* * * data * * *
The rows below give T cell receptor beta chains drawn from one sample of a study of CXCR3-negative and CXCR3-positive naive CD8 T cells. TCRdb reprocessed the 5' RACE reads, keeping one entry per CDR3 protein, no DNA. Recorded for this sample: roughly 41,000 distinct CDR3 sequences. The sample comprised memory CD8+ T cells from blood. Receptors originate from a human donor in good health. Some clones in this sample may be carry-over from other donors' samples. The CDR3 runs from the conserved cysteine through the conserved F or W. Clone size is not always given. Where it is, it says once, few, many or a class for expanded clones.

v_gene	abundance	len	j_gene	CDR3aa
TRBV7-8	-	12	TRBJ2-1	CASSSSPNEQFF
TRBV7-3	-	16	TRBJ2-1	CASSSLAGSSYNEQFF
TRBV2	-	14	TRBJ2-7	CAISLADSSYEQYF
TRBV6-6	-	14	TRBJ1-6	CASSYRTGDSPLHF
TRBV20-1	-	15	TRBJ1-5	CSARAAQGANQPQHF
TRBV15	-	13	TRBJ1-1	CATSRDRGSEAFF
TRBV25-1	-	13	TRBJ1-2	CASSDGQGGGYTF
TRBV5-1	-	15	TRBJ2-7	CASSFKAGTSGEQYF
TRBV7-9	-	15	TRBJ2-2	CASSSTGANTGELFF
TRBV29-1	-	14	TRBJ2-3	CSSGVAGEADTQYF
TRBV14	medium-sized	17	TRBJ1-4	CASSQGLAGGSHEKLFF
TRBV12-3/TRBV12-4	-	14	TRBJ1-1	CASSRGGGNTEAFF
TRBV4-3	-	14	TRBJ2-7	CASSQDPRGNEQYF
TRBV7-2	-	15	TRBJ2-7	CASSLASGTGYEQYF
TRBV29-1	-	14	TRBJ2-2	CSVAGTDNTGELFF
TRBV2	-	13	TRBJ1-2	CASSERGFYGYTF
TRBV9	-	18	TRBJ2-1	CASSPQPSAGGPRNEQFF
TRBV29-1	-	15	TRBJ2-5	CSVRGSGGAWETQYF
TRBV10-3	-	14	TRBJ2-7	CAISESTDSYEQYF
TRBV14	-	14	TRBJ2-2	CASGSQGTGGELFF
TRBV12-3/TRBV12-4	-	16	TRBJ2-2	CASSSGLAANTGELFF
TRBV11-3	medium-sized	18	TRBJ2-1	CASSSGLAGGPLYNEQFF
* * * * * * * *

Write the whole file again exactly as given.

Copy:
The rows below give T cell receptor beta chains drawn from one sample of a study of CXCR3-negative and CXCR3-positive naive CD8 T cells. TCRdb reprocessed the 5' RACE reads, keeping one entry per CDR3 protein, no DNA. Recorded for this sample: roughly 41,000 distinct CDR3 sequences. The sample comprised memory CD8+ T cells from blood. Receptors originate from a human donor in good health. Some clones in this sample may be carry-over from other donors' samples. The CDR3 runs from the conserved cysteine through the conserved F or W. Clone size is not always given. Where it is, it says once, few, many or a class for expanded clones.

v_gene	abundance	len	j_gene	CDR3aa
TRBV7-8	-	12	TRBJ2-1	CASSSSPNEQFF
TRBV7-3	-	16	TRBJ2-1	CASSSLAGSSYNEQFF
TRBV2	-	14	TRBJ2-7	CAISLADSSYEQYF
TRBV6-6	-	14	TRBJ1-6	CASSYRTGDSPLHF
TRBV20-1	-	15	TRBJ1-5	CSARAAQGANQPQHF
TRBV15	-	13	TRBJ1-1	CATSRDRGSEAFF
TRBV25-1	-	13	TRBJ1-2	CASSDGQGGGYTF
TRBV5-1	-	15	TRBJ2-7	CASSFKAGTSGEQYF
TRBV7-9	-	15	TRBJ2-2	CASSSTGANTGELFF
TRBV29-1	-	14	TRBJ2-3	CSSGVAGEADTQYF
TRBV14	medium-sized	17	TRBJ1-4	CASSQGLAGGSHEKLFF
TRBV12-3/TRBV12-4	-	14	TRBJ1-1	CASSRGGGNTEAFF
TRBV4-3	-	14	TRBJ2-7	CASSQDPRGNEQYF
TRBV7-2	-	15	TRBJ2-7	CASSLASGTGYEQYF
TRBV29-1	-	14	TRBJ2-2	CSVAGTDNTGELFF
TRBV2	-	13	TRBJ1-2	CASSERGFYGYTF
TRBV9	-	18	TRBJ2-1	CASSPQPSAGGPRNEQFF
TRBV29-1	-	15	TRBJ2-5	CSVRGSGGAWETQYF
TRBV10-3	-	14	TRBJ2-7	CAISESTDSYEQYF
TRBV14	-	14	TRBJ2-2	CASGSQGTGGELFF
TRBV12-3/TRBV12-4	-	16	TRBJ2-2	CASSSGLAANTGELFF
TRBV11-3	medium-sized	18	TRBJ2-1	CASSSGLAGGPLYNEQFF